More recently, Newsom has poured millions of dollars into a Super PAC airing ads outside of California that depict the governor as the last best hope to take on Trump and the Republicans bent on depriving women and minorities of their rights. It's unclear how Newsom, as a governor, would play such a role outside his state.
The moves are part of what DeSantis and many others charge is a “shadow campaign” for the presidency. In any other context, a sitting governor openly campaigning against an incumbent president of his party would provoke outrage among the party faithful. But Newsom’s pledge that he is fighting for the rights of the most vulnerable provides a convenient veneer for his blatant White House ambitions, just as his embrace of culture war issues have served his political fortunes in the past.
The brazen bid is a gamble that President Joe Biden may fall ill or drop out of the campaign at some point, a potential scenario many insiders share.
The idea of a slick California politician seizing the nomination may seem absurd. After all, the state has never looked less glimmering, as DeSantis was keen to point out.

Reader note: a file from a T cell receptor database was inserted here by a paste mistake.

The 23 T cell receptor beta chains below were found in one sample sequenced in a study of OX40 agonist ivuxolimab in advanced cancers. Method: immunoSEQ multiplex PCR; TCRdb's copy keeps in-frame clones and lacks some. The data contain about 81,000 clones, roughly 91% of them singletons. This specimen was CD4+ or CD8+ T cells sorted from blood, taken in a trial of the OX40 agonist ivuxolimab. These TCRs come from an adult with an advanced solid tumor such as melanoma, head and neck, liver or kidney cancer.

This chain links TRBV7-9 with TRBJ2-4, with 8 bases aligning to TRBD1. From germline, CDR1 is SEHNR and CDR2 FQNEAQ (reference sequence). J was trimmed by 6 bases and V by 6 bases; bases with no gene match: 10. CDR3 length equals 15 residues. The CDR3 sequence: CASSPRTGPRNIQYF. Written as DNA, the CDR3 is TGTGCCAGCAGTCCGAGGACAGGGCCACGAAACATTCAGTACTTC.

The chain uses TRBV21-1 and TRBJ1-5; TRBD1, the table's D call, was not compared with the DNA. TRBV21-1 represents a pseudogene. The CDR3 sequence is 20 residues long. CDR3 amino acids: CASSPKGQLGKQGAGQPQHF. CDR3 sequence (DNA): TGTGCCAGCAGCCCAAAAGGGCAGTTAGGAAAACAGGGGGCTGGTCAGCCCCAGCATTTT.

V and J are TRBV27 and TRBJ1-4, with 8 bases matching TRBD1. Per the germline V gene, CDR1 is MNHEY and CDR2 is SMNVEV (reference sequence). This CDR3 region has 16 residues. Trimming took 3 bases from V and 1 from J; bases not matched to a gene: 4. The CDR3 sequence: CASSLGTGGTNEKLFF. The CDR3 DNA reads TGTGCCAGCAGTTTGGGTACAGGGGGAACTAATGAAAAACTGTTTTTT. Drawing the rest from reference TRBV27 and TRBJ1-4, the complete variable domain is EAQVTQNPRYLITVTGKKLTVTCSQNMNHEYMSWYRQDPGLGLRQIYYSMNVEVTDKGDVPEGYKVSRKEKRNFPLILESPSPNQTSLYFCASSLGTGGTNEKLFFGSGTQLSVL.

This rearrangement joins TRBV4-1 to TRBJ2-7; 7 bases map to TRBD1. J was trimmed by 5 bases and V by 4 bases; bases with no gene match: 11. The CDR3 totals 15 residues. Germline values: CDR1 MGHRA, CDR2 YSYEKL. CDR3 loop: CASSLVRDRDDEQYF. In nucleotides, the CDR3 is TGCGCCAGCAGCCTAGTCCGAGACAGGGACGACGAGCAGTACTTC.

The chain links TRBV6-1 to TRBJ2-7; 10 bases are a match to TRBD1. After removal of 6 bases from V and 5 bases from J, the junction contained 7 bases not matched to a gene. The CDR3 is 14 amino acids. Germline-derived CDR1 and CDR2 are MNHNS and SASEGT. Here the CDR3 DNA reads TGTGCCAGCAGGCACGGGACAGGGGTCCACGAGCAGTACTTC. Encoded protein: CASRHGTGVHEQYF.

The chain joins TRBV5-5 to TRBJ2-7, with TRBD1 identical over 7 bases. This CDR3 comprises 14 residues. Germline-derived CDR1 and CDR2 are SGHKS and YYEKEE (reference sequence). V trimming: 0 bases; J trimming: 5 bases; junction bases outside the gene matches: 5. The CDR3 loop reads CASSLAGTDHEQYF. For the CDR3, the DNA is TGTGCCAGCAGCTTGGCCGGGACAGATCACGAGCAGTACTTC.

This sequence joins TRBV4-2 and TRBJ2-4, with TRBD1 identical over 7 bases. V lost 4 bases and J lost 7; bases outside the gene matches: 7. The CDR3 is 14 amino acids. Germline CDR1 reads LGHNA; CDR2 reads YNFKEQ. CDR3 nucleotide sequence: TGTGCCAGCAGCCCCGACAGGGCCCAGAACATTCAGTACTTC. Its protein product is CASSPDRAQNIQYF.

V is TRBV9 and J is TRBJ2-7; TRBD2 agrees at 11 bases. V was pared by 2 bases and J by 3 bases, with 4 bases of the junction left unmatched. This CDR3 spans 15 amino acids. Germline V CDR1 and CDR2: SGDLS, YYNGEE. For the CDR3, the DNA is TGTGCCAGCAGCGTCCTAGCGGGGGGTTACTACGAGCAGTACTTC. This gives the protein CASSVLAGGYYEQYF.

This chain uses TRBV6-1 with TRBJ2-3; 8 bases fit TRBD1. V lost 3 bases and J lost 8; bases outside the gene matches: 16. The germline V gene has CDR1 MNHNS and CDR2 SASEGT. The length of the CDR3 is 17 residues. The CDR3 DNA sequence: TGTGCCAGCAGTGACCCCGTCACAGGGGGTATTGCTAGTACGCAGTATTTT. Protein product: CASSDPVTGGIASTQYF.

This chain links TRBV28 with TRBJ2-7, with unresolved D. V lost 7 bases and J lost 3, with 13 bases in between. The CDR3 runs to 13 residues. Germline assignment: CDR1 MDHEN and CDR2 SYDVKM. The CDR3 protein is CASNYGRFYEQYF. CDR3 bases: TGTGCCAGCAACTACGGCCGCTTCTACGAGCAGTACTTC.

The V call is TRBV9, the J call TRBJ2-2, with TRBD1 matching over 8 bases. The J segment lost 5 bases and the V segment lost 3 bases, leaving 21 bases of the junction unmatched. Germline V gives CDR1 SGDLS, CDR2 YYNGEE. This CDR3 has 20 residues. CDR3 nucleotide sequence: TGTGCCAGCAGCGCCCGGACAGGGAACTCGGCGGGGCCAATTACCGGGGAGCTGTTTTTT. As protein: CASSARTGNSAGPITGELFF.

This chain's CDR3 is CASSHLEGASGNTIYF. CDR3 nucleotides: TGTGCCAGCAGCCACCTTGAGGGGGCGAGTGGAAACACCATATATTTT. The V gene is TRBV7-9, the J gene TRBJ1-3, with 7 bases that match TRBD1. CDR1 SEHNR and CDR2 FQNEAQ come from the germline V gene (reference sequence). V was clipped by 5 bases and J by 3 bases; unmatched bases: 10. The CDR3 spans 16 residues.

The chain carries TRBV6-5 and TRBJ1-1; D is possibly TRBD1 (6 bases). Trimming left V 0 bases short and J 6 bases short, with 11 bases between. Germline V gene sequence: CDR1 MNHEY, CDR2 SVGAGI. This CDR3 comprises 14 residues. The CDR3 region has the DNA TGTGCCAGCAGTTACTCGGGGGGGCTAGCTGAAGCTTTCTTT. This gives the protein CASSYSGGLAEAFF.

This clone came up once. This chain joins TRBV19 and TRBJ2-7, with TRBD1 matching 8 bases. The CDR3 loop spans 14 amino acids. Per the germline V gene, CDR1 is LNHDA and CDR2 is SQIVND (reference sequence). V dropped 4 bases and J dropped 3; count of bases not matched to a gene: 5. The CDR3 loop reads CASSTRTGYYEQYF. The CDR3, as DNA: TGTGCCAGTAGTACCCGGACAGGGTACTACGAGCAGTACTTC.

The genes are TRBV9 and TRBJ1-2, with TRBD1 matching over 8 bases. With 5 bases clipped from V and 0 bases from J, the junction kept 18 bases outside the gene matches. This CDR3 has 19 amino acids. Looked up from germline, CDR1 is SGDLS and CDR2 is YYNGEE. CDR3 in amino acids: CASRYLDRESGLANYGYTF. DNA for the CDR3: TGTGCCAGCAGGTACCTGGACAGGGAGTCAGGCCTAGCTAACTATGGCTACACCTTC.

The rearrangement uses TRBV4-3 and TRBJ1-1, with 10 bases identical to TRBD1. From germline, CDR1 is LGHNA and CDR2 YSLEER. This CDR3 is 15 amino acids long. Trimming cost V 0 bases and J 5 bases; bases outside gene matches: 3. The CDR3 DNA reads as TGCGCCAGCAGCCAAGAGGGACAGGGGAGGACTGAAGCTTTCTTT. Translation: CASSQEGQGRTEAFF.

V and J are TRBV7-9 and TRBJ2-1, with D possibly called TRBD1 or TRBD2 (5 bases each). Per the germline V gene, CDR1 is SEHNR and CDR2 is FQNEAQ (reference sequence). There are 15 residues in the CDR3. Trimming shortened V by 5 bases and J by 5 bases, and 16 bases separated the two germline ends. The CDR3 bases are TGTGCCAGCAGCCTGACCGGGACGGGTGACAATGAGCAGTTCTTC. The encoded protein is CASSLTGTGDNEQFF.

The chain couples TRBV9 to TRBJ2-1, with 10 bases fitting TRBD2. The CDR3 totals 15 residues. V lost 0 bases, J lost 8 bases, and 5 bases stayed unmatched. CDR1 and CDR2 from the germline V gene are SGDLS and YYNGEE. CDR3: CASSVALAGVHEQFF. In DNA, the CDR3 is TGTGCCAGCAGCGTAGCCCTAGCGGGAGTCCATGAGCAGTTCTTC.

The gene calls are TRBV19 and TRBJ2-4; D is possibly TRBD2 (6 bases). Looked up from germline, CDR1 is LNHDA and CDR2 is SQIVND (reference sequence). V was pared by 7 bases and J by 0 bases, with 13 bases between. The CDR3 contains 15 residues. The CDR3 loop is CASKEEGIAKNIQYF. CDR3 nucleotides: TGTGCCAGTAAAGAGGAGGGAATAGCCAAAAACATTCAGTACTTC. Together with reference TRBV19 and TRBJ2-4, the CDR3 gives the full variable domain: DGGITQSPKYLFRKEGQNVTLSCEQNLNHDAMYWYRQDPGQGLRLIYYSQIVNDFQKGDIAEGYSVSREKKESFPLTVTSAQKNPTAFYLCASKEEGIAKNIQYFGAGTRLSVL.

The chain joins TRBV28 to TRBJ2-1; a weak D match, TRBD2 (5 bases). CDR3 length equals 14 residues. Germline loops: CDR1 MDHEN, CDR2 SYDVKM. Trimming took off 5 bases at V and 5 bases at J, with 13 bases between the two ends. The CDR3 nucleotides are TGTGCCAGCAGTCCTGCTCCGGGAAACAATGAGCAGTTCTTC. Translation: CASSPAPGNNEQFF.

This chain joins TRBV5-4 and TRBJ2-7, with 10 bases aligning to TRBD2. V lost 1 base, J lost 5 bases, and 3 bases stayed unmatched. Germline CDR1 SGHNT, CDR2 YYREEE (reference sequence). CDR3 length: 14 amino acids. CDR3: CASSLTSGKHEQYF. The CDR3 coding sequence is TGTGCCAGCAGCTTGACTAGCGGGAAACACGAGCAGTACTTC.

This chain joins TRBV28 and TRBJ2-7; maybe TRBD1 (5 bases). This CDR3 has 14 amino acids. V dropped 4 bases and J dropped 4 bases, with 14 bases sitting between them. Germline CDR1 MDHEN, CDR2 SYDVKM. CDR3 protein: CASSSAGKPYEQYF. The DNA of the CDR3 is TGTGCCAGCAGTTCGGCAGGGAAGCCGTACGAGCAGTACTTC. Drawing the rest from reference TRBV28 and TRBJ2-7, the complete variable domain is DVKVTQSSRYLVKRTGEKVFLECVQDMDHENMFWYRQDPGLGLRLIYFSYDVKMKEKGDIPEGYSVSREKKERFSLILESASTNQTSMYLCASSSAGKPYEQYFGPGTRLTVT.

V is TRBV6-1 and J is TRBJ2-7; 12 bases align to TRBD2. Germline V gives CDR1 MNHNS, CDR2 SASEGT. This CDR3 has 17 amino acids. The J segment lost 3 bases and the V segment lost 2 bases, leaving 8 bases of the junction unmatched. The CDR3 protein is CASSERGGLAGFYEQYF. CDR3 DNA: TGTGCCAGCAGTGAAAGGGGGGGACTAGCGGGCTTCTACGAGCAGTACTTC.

Yet it is precisely Newsom’s Californian path that could help him take the helm of the modern Democratic Party. Though Newsom’s mother struggled financially, much of his life was shaped by his relationship with San Francisco’s gilded elite and its politics of balkanized identity groups. For his entire career, he has learned to navigate the interests of highly educated professionals and jetsetting philanthropists, a coalition that now calls the shots everywhere.
Newsom’s unusual upbringing has made him particularly equipped for the moment. A fourth-generation Irish Catholic from a family with deep ties to old San Francisco patronage machine politics, Newsom was raised by a father who worked closely with the city’s political elite and served as the financial consigliere to the heirs of the Getty Oil fortune. William Newsom, Jr. ingratiated himself in many ways, including hand-delivering a ransom to free one of J. Paul Getty’s grandchildren abducted by the Italian mob. The elder Newsom later successfully lobbied for a change in state law that gave the beneficiaries greater access to the Getty trust fund.
His father’s loyalty translated into a charmed life for Newsom, who became a quasi-adopted member of the Getty family, traveling with the Gettys on African safaris and ritzy vacations. Shortly after graduating college, Newsom went into business with Billy Getty, his childhood friend, and created a lucrative hospitality business of nightclubs, wineries and resorts. Newsom’s business is named “PlumpJack” in honor of an opera written by billionaire Gordon Getty, who showered Newsom with investment money, a Hawaiian property deal, and bankrolled various parties and wedding events in honor of the now governor.